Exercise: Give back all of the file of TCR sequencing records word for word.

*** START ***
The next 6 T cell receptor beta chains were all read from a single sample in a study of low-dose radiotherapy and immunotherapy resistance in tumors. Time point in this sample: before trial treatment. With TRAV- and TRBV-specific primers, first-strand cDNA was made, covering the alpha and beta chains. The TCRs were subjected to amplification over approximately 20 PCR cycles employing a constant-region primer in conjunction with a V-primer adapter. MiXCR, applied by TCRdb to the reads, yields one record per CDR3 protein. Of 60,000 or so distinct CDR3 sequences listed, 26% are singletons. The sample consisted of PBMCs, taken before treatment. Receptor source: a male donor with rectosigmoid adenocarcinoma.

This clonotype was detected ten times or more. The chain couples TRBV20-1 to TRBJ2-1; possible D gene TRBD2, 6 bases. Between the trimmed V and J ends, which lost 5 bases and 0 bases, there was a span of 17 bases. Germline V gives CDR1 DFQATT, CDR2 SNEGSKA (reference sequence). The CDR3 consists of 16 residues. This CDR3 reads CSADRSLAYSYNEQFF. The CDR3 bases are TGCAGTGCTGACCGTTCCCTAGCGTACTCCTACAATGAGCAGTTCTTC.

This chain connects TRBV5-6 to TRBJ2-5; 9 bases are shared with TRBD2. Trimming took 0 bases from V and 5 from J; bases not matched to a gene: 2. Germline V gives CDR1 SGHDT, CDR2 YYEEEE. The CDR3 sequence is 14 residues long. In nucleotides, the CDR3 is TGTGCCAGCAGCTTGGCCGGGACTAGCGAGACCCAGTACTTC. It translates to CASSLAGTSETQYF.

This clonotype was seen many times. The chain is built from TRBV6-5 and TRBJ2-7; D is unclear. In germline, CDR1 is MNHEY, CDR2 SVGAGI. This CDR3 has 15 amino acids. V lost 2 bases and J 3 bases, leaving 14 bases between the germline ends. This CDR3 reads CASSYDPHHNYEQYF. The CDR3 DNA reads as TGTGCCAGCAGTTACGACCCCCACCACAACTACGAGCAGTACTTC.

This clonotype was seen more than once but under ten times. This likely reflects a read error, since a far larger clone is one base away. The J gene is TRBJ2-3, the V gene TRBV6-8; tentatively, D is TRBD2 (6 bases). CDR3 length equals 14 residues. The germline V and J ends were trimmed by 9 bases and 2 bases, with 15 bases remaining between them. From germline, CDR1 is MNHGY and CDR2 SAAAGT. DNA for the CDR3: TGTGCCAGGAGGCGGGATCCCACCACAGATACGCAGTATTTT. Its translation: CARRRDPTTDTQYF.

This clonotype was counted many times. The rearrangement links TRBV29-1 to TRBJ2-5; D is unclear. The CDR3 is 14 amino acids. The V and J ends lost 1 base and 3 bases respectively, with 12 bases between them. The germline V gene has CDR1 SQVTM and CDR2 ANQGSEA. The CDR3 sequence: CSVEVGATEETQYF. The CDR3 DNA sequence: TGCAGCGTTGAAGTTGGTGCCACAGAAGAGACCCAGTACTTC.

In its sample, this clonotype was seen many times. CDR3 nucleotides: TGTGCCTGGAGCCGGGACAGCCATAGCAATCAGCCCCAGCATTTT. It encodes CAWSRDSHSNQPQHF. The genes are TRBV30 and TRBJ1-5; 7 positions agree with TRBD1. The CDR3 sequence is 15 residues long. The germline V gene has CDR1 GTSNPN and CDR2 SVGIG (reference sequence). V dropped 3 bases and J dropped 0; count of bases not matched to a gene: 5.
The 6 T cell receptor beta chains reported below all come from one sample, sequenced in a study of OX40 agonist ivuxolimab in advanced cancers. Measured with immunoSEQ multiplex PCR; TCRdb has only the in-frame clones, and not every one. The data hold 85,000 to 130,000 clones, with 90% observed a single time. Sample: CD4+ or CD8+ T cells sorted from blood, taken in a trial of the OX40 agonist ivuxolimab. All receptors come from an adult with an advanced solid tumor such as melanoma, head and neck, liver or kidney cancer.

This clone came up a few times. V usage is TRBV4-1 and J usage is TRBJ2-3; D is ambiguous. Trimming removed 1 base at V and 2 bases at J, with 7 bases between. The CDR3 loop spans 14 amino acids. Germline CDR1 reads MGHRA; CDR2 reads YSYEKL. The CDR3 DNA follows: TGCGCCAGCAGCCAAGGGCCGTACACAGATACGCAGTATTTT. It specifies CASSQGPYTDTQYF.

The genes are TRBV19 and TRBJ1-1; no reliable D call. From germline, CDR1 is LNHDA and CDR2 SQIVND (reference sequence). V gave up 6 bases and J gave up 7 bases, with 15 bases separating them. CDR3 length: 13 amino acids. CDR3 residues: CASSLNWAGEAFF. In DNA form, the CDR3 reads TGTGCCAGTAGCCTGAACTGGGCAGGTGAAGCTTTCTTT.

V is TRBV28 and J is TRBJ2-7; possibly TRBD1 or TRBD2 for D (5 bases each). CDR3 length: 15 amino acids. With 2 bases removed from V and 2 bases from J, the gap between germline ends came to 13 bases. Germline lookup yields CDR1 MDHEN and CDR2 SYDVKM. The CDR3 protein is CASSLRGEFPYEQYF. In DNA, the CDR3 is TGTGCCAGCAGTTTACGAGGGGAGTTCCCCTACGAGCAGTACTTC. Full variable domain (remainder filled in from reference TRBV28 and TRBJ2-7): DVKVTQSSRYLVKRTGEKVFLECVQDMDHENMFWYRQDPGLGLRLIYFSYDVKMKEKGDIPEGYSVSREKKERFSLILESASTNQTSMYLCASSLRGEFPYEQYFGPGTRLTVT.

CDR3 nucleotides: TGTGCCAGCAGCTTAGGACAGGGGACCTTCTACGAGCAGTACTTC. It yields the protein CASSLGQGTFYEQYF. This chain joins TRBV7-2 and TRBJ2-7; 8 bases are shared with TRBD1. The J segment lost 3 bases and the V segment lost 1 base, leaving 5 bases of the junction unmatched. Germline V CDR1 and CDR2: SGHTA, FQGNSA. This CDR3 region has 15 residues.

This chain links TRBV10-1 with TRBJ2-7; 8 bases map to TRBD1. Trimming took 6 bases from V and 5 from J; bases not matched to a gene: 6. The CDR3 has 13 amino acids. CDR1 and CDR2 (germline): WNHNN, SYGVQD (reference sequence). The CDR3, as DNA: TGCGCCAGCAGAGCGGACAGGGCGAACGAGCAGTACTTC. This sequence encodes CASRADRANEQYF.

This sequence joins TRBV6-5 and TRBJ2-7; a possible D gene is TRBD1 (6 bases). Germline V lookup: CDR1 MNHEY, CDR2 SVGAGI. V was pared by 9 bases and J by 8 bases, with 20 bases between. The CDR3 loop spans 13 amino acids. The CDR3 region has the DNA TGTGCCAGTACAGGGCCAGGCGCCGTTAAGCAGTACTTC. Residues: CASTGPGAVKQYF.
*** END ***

The next 6 T cell receptor beta chains were all read from a single sample in a study of low-dose radiotherapy and immunotherapy resistance in tumors. Time point in this sample: before trial treatment. With TRAV- and TRBV-specific primers, first-strand cDNA was made, covering the alpha and beta chains. The TCRs were subjected to amplification over approximately 20 PCR cycles employing a constant-region primer in conjunction with a V-primer adapter. MiXCR, applied by TCRdb to the reads, yields one record per CDR3 protein. Of 60,000 or so distinct CDR3 sequences listed, 26% are singletons. The sample consisted of PBMCs, taken before treatment. Receptor source: a male donor with rectosigmoid adenocarcinoma.

This clonotype was detected ten times or more. The chain couples TRBV20-1 to TRBJ2-1; possible D gene TRBD2, 6 bases. Between the trimmed V and J ends, which lost 5 bases and 0 bases, there was a span of 17 bases. Germline V gives CDR1 DFQATT, CDR2 SNEGSKA (reference sequence). The CDR3 consists of 16 residues. This CDR3 reads CSADRSLAYSYNEQFF. The CDR3 bases are TGCAGTGCTGACCGTTCCCTAGCGTACTCCTACAATGAGCAGTTCTTC.

This chain connects TRBV5-6 to TRBJ2-5; 9 bases are shared with TRBD2. Trimming took 0 bases from V and 5 from J; bases not matched to a gene: 2. Germline V gives CDR1 SGHDT, CDR2 YYEEEE. The CDR3 sequence is 14 residues long. In nucleotides, the CDR3 is TGTGCCAGCAGCTTGGCCGGGACTAGCGAGACCCAGTACTTC. It translates to CASSLAGTSETQYF.

This clonotype was seen many times. The chain is built from TRBV6-5 and TRBJ2-7; D is unclear. In germline, CDR1 is MNHEY, CDR2 SVGAGI. This CDR3 has 15 amino acids. V lost 2 bases and J 3 bases, leaving 14 bases between the germline ends. This CDR3 reads CASSYDPHHNYEQYF. The CDR3 DNA reads as TGTGCCAGCAGTTACGACCCCCACCACAACTACGAGCAGTACTTC.

This clonotype was seen more than once but under ten times. This likely reflects a read error, since a far larger clone is one base away. The J gene is TRBJ2-3, the V gene TRBV6-8; tentatively, D is TRBD2 (6 bases). CDR3 length equals 14 residues. The germline V and J ends were trimmed by 9 bases and 2 bases, with 15 bases remaining between them. From germline, CDR1 is MNHGY and CDR2 SAAAGT. DNA for the CDR3: TGTGCCAGGAGGCGGGATCCCACCACAGATACGCAGTATTTT. Its translation: CARRRDPTTDTQYF.

This clonotype was counted many times. The rearrangement links TRBV29-1 to TRBJ2-5; D is unclear. The CDR3 is 14 amino acids. The V and J ends lost 1 base and 3 bases respectively, with 12 bases between them. The germline V gene has CDR1 SQVTM and CDR2 ANQGSEA. The CDR3 sequence: CSVEVGATEETQYF. The CDR3 DNA sequence: TGCAGCGTTGAAGTTGGTGCCACAGAAGAGACCCAGTACTTC.

In its sample, this clonotype was seen many times. CDR3 nucleotides: TGTGCCTGGAGCCGGGACAGCCATAGCAATCAGCCCCAGCATTTT. It encodes CAWSRDSHSNQPQHF. The genes are TRBV30 and TRBJ1-5; 7 positions agree with TRBD1. The CDR3 sequence is 15 residues long. The germline V gene has CDR1 GTSNPN and CDR2 SVGIG (reference sequence). V dropped 3 bases and J dropped 0; count of bases not matched to a gene: 5.
The 6 T cell receptor beta chains reported below all come from one sample, sequenced in a study of OX40 agonist ivuxolimab in advanced cancers. Measured with immunoSEQ multiplex PCR; TCRdb has only the in-frame clones, and not every one. The data hold 85,000 to 130,000 clones, with 90% observed a single time. Sample: CD4+ or CD8+ T cells sorted from blood, taken in a trial of the OX40 agonist ivuxolimab. All receptors come from an adult with an advanced solid tumor such as melanoma, head and neck, liver or kidney cancer.

This clone came up a few times. V usage is TRBV4-1 and J usage is TRBJ2-3; D is ambiguous. Trimming removed 1 base at V and 2 bases at J, with 7 bases between. The CDR3 loop spans 14 amino acids. Germline CDR1 reads MGHRA; CDR2 reads YSYEKL. The CDR3 DNA follows: TGCGCCAGCAGCCAAGGGCCGTACACAGATACGCAGTATTTT. It specifies CASSQGPYTDTQYF.

The genes are TRBV19 and TRBJ1-1; no reliable D call. From germline, CDR1 is LNHDA and CDR2 SQIVND (reference sequence). V gave up 6 bases and J gave up 7 bases, with 15 bases separating them. CDR3 length: 13 amino acids. CDR3 residues: CASSLNWAGEAFF. In DNA form, the CDR3 reads TGTGCCAGTAGCCTGAACTGGGCAGGTGAAGCTTTCTTT.

V is TRBV28 and J is TRBJ2-7; possibly TRBD1 or TRBD2 for D (5 bases each). CDR3 length: 15 amino acids. With 2 bases removed from V and 2 bases from J, the gap between germline ends came to 13 bases. Germline lookup yields CDR1 MDHEN and CDR2 SYDVKM. The CDR3 protein is CASSLRGEFPYEQYF. In DNA, the CDR3 is TGTGCCAGCAGTTTACGAGGGGAGTTCCCCTACGAGCAGTACTTC. Full variable domain (remainder filled in from reference TRBV28 and TRBJ2-7): DVKVTQSSRYLVKRTGEKVFLECVQDMDHENMFWYRQDPGLGLRLIYFSYDVKMKEKGDIPEGYSVSREKKERFSLILESASTNQTSMYLCASSLRGEFPYEQYFGPGTRLTVT.

CDR3 nucleotides: TGTGCCAGCAGCTTAGGACAGGGGACCTTCTACGAGCAGTACTTC. It yields the protein CASSLGQGTFYEQYF. This chain joins TRBV7-2 and TRBJ2-7; 8 bases are shared with TRBD1. The J segment lost 3 bases and the V segment lost 1 base, leaving 5 bases of the junction unmatched. Germline V CDR1 and CDR2: SGHTA, FQGNSA. This CDR3 region has 15 residues.

This chain links TRBV10-1 with TRBJ2-7; 8 bases map to TRBD1. Trimming took 6 bases from V and 5 from J; bases not matched to a gene: 6. The CDR3 has 13 amino acids. CDR1 and CDR2 (germline): WNHNN, SYGVQD (reference sequence). The CDR3, as DNA: TGCGCCAGCAGAGCGGACAGGGCGAACGAGCAGTACTTC. This sequence encodes CASRADRANEQYF.

This sequence joins TRBV6-5 and TRBJ2-7; a possible D gene is TRBD1 (6 bases). Germline V lookup: CDR1 MNHEY, CDR2 SVGAGI. V was pared by 9 bases and J by 8 bases, with 20 bases between. The CDR3 loop spans 13 amino acids. The CDR3 region has the DNA TGTGCCAGTACAGGGCCAGGCGCCGTTAAGCAGTACTTC. Residues: CASTGPGAVKQYF.